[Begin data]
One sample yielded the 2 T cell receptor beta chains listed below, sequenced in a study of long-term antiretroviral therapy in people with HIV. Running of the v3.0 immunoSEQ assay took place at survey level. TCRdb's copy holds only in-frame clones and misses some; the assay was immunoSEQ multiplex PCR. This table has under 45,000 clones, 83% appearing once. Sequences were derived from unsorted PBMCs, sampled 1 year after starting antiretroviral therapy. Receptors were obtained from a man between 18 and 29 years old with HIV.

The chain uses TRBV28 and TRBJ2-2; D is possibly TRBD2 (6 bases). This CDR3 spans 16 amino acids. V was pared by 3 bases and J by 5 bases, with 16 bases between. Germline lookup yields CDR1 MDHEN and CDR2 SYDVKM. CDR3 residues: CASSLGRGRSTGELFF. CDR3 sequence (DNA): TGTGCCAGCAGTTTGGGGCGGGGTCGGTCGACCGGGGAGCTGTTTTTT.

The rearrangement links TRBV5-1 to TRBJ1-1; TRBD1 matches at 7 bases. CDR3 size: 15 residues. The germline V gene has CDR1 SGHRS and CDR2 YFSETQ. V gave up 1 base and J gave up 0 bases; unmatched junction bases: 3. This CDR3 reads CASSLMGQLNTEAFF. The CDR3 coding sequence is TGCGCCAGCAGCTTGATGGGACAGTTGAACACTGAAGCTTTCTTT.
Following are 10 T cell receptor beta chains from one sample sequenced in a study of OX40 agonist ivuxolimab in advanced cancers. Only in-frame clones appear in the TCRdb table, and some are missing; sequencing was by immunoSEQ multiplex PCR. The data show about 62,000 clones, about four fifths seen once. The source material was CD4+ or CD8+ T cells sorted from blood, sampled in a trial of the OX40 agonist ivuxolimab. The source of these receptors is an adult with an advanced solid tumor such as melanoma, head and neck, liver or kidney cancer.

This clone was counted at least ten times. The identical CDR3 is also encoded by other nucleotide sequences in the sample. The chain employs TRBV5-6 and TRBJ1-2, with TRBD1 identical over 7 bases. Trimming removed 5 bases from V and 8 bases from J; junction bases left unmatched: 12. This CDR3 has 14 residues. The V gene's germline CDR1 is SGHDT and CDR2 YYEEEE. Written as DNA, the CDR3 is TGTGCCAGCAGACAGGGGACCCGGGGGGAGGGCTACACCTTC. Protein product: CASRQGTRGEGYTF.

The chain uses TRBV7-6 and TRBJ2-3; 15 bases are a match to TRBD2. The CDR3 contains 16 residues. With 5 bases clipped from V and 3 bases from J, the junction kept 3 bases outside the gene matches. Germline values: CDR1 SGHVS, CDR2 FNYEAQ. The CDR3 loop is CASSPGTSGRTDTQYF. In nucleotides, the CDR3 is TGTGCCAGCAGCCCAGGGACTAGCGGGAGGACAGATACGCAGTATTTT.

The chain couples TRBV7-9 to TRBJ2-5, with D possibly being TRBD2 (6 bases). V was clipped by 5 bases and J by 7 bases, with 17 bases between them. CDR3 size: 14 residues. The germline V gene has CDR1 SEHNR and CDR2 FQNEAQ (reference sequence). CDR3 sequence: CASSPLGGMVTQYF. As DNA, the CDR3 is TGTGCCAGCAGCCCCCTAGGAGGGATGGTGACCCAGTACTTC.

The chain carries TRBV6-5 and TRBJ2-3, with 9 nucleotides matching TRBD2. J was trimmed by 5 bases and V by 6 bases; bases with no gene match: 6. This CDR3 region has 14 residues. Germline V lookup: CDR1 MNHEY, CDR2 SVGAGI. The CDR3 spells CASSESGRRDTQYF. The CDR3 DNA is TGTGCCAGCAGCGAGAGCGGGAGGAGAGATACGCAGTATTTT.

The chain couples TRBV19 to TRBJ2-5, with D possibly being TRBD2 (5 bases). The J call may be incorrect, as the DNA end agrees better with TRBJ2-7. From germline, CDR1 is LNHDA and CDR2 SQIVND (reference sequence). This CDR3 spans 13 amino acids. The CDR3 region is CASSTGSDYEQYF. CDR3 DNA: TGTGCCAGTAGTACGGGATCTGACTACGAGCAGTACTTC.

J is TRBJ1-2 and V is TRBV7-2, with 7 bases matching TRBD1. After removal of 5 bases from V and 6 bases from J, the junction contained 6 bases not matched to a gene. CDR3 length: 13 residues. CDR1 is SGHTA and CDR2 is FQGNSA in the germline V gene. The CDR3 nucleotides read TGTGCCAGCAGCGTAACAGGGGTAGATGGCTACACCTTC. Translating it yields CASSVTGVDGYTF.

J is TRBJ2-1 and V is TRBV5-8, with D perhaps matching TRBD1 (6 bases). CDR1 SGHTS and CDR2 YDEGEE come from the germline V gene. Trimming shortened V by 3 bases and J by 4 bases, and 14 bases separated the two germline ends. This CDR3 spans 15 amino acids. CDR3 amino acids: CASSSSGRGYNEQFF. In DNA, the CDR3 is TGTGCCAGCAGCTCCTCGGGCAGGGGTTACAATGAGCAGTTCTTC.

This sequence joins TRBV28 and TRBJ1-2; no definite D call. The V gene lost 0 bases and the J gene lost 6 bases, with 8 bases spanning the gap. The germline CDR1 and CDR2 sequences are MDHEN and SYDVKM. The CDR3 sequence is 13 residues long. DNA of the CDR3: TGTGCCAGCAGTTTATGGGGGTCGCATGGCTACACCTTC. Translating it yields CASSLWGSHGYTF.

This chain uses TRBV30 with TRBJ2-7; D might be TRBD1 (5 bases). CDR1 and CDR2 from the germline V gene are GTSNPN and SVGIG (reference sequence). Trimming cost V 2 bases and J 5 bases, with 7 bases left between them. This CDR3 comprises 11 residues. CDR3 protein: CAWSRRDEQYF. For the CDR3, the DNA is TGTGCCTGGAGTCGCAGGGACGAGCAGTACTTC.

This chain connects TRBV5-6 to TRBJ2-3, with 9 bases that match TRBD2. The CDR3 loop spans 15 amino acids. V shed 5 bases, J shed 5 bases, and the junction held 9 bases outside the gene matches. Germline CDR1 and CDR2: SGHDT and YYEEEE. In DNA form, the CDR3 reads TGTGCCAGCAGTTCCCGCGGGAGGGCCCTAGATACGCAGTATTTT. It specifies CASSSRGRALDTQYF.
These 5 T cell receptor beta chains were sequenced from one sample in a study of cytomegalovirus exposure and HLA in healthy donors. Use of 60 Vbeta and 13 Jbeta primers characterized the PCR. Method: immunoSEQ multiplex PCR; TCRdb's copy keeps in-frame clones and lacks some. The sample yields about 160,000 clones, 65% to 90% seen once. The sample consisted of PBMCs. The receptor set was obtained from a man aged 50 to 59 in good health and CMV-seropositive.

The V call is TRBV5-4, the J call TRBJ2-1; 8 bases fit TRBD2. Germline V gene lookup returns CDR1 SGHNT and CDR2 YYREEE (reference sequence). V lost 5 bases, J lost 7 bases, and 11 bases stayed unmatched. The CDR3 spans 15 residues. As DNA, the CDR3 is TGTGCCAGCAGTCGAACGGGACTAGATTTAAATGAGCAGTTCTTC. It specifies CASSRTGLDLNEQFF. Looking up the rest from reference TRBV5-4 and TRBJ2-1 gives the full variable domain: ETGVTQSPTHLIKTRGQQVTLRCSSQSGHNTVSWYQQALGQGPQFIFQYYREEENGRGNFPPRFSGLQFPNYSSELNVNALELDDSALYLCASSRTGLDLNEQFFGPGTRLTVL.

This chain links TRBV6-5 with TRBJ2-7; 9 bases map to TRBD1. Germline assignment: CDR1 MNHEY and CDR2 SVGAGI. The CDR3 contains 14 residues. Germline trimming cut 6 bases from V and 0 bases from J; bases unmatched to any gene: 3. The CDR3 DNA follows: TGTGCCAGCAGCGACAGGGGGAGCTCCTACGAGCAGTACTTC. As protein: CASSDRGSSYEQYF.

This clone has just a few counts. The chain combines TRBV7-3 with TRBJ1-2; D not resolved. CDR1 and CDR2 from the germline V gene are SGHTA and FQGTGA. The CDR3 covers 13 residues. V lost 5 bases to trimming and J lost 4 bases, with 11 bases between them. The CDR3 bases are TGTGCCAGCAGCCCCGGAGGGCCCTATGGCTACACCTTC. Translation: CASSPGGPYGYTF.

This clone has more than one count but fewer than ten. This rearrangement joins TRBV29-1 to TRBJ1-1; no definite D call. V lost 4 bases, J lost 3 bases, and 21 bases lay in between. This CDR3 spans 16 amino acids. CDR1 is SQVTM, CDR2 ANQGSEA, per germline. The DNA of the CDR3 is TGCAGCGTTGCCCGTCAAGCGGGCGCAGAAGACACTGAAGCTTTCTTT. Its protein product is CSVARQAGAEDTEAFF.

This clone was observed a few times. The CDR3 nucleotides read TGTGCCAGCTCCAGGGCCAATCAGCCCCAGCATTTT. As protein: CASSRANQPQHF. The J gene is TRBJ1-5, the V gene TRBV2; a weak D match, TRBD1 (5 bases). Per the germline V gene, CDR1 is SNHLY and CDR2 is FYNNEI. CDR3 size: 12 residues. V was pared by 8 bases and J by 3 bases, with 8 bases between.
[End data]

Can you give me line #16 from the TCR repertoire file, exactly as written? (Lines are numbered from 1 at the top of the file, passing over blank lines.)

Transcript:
The V call is TRBV5-4, the J call TRBJ2-1; 8 bases fit TRBD2. Germline V gene lookup returns CDR1 SGHNT and CDR2 YYREEE (reference sequence). V lost 5 bases, J lost 7 bases, and 11 bases stayed unmatched. The CDR3 spans 15 residues. As DNA, the CDR3 is TGTGCCAGCAGTCGAACGGGACTAGATTTAAATGAGCAGTTCTTC. It specifies CASSRTGLDLNEQFF. Looking up the rest from reference TRBV5-4 and TRBJ2-1 gives the full variable domain: ETGVTQSPTHLIKTRGQQVTLRCSSQSGHNTVSWYQQALGQGPQFIFQYYREEENGRGNFPPRFSGLQFPNYSSELNVNALELDDSALYLCASSRTGLDLNEQFFGPGTRLTVL.